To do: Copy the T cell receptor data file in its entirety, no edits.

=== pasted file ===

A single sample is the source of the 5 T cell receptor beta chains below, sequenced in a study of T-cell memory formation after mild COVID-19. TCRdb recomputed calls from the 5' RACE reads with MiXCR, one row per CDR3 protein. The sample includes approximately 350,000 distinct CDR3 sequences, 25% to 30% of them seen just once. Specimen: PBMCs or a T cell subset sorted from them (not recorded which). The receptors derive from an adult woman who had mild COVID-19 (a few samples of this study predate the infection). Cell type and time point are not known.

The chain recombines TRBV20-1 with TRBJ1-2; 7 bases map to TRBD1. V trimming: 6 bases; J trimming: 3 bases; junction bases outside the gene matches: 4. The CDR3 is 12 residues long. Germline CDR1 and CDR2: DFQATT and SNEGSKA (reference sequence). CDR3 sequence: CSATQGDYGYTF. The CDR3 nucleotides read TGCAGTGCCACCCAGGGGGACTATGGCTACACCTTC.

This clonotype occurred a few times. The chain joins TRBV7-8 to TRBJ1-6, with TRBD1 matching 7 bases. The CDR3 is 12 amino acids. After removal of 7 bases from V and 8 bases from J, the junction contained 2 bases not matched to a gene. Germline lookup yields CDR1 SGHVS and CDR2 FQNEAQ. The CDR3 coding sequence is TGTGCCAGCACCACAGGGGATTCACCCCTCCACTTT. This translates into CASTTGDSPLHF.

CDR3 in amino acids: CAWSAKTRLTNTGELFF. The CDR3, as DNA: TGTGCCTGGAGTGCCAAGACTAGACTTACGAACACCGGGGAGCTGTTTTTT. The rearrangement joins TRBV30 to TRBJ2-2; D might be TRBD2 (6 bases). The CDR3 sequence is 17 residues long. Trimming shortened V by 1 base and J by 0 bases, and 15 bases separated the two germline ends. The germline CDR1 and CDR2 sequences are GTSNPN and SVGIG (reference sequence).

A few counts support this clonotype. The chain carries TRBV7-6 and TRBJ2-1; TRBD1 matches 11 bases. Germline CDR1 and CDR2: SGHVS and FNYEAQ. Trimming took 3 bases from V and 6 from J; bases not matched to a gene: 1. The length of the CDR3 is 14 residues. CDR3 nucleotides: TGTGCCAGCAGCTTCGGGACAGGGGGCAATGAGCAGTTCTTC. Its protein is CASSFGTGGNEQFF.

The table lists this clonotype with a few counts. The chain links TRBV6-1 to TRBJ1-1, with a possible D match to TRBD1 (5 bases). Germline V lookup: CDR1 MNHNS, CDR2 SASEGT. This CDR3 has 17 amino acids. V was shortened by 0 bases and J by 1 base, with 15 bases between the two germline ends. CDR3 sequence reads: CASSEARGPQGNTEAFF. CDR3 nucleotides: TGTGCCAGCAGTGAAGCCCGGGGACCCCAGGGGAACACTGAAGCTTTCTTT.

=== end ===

A single sample is the source of the 5 T cell receptor beta chains below, sequenced in a study of T-cell memory formation after mild COVID-19. TCRdb recomputed calls from the 5' RACE reads with MiXCR, one row per CDR3 protein. The sample includes approximately 350,000 distinct CDR3 sequences, 25% to 30% of them seen just once. Specimen: PBMCs or a T cell subset sorted from them (not recorded which). The receptors derive from an adult woman who had mild COVID-19 (a few samples of this study predate the infection). Cell type and time point are not known.

The chain recombines TRBV20-1 with TRBJ1-2; 7 bases map to TRBD1. V trimming: 6 bases; J trimming: 3 bases; junction bases outside the gene matches: 4. The CDR3 is 12 residues long. Germline CDR1 and CDR2: DFQATT and SNEGSKA (reference sequence). CDR3 sequence: CSATQGDYGYTF. The CDR3 nucleotides read TGCAGTGCCACCCAGGGGGACTATGGCTACACCTTC.

This clonotype occurred a few times. The chain joins TRBV7-8 to TRBJ1-6, with TRBD1 matching 7 bases. The CDR3 is 12 amino acids. After removal of 7 bases from V and 8 bases from J, the junction contained 2 bases not matched to a gene. Germline lookup yields CDR1 SGHVS and CDR2 FQNEAQ. The CDR3 coding sequence is TGTGCCAGCACCACAGGGGATTCACCCCTCCACTTT. This translates into CASTTGDSPLHF.

CDR3 in amino acids: CAWSAKTRLTNTGELFF. The CDR3, as DNA: TGTGCCTGGAGTGCCAAGACTAGACTTACGAACACCGGGGAGCTGTTTTTT. The rearrangement joins TRBV30 to TRBJ2-2; D might be TRBD2 (6 bases). The CDR3 sequence is 17 residues long. Trimming shortened V by 1 base and J by 0 bases, and 15 bases separated the two germline ends. The germline CDR1 and CDR2 sequences are GTSNPN and SVGIG (reference sequence).

A few counts support this clonotype. The chain carries TRBV7-6 and TRBJ2-1; TRBD1 matches 11 bases. Germline CDR1 and CDR2: SGHVS and FNYEAQ. Trimming took 3 bases from V and 6 from J; bases not matched to a gene: 1. The length of the CDR3 is 14 residues. CDR3 nucleotides: TGTGCCAGCAGCTTCGGGACAGGGGGCAATGAGCAGTTCTTC. Its protein is CASSFGTGGNEQFF.

The table lists this clonotype with a few counts. The chain links TRBV6-1 to TRBJ1-1, with a possible D match to TRBD1 (5 bases). Germline V lookup: CDR1 MNHNS, CDR2 SASEGT. This CDR3 has 17 amino acids. V was shortened by 0 bases and J by 1 base, with 15 bases between the two germline ends. CDR3 sequence reads: CASSEARGPQGNTEAFF. CDR3 nucleotides: TGTGCCAGCAGTGAAGCCCGGGGACCCCAGGGGAACACTGAAGCTTTCTTT.